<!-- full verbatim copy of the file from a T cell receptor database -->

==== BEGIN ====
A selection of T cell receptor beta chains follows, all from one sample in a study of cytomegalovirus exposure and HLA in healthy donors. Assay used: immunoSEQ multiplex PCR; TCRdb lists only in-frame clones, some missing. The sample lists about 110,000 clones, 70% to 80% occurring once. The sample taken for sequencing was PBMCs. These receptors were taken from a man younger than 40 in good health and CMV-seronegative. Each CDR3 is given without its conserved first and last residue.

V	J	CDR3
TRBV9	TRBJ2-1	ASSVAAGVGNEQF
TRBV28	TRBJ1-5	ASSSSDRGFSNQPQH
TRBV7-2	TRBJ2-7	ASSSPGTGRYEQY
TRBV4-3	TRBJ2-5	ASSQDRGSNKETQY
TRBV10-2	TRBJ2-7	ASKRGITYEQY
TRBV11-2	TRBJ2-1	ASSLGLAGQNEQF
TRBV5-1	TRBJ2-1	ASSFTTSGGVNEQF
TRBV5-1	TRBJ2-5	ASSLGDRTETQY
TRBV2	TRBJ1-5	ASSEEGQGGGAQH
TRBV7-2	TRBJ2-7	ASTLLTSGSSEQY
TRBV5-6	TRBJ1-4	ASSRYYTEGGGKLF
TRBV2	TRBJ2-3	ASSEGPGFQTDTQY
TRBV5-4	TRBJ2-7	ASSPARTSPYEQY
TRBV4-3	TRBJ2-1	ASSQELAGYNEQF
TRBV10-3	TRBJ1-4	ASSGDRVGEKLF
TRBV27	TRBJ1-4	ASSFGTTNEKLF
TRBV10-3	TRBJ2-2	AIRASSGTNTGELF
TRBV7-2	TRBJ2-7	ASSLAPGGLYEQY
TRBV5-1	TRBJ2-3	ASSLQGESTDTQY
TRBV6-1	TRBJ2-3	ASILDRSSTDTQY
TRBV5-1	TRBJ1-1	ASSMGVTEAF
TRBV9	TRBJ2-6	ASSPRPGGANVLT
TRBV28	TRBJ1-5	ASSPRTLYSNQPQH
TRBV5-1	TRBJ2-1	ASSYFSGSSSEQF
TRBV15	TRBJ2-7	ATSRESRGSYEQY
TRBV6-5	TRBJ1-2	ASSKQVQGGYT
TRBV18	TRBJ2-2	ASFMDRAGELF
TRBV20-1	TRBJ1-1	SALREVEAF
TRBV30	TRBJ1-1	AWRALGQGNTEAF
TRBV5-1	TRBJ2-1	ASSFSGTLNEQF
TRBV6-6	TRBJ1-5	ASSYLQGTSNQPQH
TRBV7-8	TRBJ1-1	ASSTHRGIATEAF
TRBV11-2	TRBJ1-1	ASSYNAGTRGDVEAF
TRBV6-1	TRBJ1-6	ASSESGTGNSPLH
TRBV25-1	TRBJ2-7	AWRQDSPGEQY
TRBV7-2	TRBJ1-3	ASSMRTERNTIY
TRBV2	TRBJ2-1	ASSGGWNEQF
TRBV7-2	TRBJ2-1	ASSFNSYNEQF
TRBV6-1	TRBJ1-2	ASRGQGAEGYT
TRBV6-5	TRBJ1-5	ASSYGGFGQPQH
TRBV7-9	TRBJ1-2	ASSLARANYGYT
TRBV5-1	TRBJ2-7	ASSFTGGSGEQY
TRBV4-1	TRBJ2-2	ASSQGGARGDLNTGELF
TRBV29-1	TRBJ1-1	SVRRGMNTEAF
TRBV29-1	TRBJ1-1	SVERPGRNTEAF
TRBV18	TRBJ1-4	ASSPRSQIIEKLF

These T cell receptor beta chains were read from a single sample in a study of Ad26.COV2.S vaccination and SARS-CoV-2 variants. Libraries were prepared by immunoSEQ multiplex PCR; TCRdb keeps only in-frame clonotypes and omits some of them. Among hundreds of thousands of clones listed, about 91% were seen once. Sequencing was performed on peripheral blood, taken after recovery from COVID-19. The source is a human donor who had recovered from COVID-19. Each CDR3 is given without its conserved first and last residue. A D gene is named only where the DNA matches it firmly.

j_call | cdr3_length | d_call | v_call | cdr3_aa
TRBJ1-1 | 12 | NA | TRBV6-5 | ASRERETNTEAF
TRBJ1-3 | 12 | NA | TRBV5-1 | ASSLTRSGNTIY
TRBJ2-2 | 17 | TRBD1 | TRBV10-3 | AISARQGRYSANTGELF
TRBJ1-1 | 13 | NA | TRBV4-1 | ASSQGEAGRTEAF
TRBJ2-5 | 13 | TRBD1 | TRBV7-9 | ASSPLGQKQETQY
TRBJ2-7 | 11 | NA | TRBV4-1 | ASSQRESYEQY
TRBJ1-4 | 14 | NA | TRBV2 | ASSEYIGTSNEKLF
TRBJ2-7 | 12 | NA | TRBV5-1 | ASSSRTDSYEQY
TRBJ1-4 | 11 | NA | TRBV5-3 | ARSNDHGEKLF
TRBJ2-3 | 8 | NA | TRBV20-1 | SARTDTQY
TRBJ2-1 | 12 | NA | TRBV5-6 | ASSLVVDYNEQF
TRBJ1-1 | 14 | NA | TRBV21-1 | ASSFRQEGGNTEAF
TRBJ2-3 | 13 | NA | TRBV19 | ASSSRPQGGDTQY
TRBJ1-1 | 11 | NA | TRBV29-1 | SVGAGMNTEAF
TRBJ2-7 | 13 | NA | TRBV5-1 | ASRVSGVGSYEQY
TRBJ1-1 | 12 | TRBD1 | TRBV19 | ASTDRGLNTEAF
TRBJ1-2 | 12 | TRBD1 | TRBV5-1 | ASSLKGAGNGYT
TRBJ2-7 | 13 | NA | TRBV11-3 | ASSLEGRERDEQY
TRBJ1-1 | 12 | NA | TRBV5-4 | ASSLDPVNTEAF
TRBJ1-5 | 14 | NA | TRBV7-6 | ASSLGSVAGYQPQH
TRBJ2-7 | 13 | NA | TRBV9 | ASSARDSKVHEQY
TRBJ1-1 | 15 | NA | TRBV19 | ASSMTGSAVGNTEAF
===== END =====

A selection of T cell receptor beta chains follows, all from one sample in a study of cytomegalovirus exposure and HLA in healthy donors. Assay used: immunoSEQ multiplex PCR; TCRdb lists only in-frame clones, some missing. The sample lists about 110,000 clones, 70% to 80% occurring once. The sample taken for sequencing was PBMCs. These receptors were taken from a man younger than 40 in good health and CMV-seronegative. Each CDR3 is given without its conserved first and last residue.

V	J	CDR3
TRBV9	TRBJ2-1	ASSVAAGVGNEQF
TRBV28	TRBJ1-5	ASSSSDRGFSNQPQH
TRBV7-2	TRBJ2-7	ASSSPGTGRYEQY
TRBV4-3	TRBJ2-5	ASSQDRGSNKETQY
TRBV10-2	TRBJ2-7	ASKRGITYEQY
TRBV11-2	TRBJ2-1	ASSLGLAGQNEQF
TRBV5-1	TRBJ2-1	ASSFTTSGGVNEQF
TRBV5-1	TRBJ2-5	ASSLGDRTETQY
TRBV2	TRBJ1-5	ASSEEGQGGGAQH
TRBV7-2	TRBJ2-7	ASTLLTSGSSEQY
TRBV5-6	TRBJ1-4	ASSRYYTEGGGKLF
TRBV2	TRBJ2-3	ASSEGPGFQTDTQY
TRBV5-4	TRBJ2-7	ASSPARTSPYEQY
TRBV4-3	TRBJ2-1	ASSQELAGYNEQF
TRBV10-3	TRBJ1-4	ASSGDRVGEKLF
TRBV27	TRBJ1-4	ASSFGTTNEKLF
TRBV10-3	TRBJ2-2	AIRASSGTNTGELF
TRBV7-2	TRBJ2-7	ASSLAPGGLYEQY
TRBV5-1	TRBJ2-3	ASSLQGESTDTQY
TRBV6-1	TRBJ2-3	ASILDRSSTDTQY
TRBV5-1	TRBJ1-1	ASSMGVTEAF
TRBV9	TRBJ2-6	ASSPRPGGANVLT
TRBV28	TRBJ1-5	ASSPRTLYSNQPQH
TRBV5-1	TRBJ2-1	ASSYFSGSSSEQF
TRBV15	TRBJ2-7	ATSRESRGSYEQY
TRBV6-5	TRBJ1-2	ASSKQVQGGYT
TRBV18	TRBJ2-2	ASFMDRAGELF
TRBV20-1	TRBJ1-1	SALREVEAF
TRBV30	TRBJ1-1	AWRALGQGNTEAF
TRBV5-1	TRBJ2-1	ASSFSGTLNEQF
TRBV6-6	TRBJ1-5	ASSYLQGTSNQPQH
TRBV7-8	TRBJ1-1	ASSTHRGIATEAF
TRBV11-2	TRBJ1-1	ASSYNAGTRGDVEAF
TRBV6-1	TRBJ1-6	ASSESGTGNSPLH
TRBV25-1	TRBJ2-7	AWRQDSPGEQY
TRBV7-2	TRBJ1-3	ASSMRTERNTIY
TRBV2	TRBJ2-1	ASSGGWNEQF
TRBV7-2	TRBJ2-1	ASSFNSYNEQF
TRBV6-1	TRBJ1-2	ASRGQGAEGYT
TRBV6-5	TRBJ1-5	ASSYGGFGQPQH
TRBV7-9	TRBJ1-2	ASSLARANYGYT
TRBV5-1	TRBJ2-7	ASSFTGGSGEQY
TRBV4-1	TRBJ2-2	ASSQGGARGDLNTGELF
TRBV29-1	TRBJ1-1	SVRRGMNTEAF
TRBV29-1	TRBJ1-1	SVERPGRNTEAF
TRBV18	TRBJ1-4	ASSPRSQIIEKLF

These T cell receptor beta chains were read from a single sample in a study of Ad26.COV2.S vaccination and SARS-CoV-2 variants. Libraries were prepared by immunoSEQ multiplex PCR; TCRdb keeps only in-frame clonotypes and omits some of them. Among hundreds of thousands of clones listed, about 91% were seen once. Sequencing was performed on peripheral blood, taken after recovery from COVID-19. The source is a human donor who had recovered from COVID-19. Each CDR3 is given without its conserved first and last residue. A D gene is named only where the DNA matches it firmly.

j_call | cdr3_length | d_call | v_call | cdr3_aa
TRBJ1-1 | 12 | NA | TRBV6-5 | ASRERETNTEAF
TRBJ1-3 | 12 | NA | TRBV5-1 | ASSLTRSGNTIY
TRBJ2-2 | 17 | TRBD1 | TRBV10-3 | AISARQGRYSANTGELF
TRBJ1-1 | 13 | NA | TRBV4-1 | ASSQGEAGRTEAF
TRBJ2-5 | 13 | TRBD1 | TRBV7-9 | ASSPLGQKQETQY
TRBJ2-7 | 11 | NA | TRBV4-1 | ASSQRESYEQY
TRBJ1-4 | 14 | NA | TRBV2 | ASSEYIGTSNEKLF
TRBJ2-7 | 12 | NA | TRBV5-1 | ASSSRTDSYEQY
TRBJ1-4 | 11 | NA | TRBV5-3 | ARSNDHGEKLF
TRBJ2-3 | 8 | NA | TRBV20-1 | SARTDTQY
TRBJ2-1 | 12 | NA | TRBV5-6 | ASSLVVDYNEQF
TRBJ1-1 | 14 | NA | TRBV21-1 | ASSFRQEGGNTEAF
TRBJ2-3 | 13 | NA | TRBV19 | ASSSRPQGGDTQY
TRBJ1-1 | 11 | NA | TRBV29-1 | SVGAGMNTEAF
TRBJ2-7 | 13 | NA | TRBV5-1 | ASRVSGVGSYEQY
TRBJ1-1 | 12 | TRBD1 | TRBV19 | ASTDRGLNTEAF
TRBJ1-2 | 12 | TRBD1 | TRBV5-1 | ASSLKGAGNGYT
TRBJ2-7 | 13 | NA | TRBV11-3 | ASSLEGRERDEQY
TRBJ1-1 | 12 | NA | TRBV5-4 | ASSLDPVNTEAF
TRBJ1-5 | 14 | NA | TRBV7-6 | ASSLGSVAGYQPQH
TRBJ2-7 | 13 | NA | TRBV9 | ASSARDSKVHEQY
TRBJ1-1 | 15 | NA | TRBV19 | ASSMTGSAVGNTEAF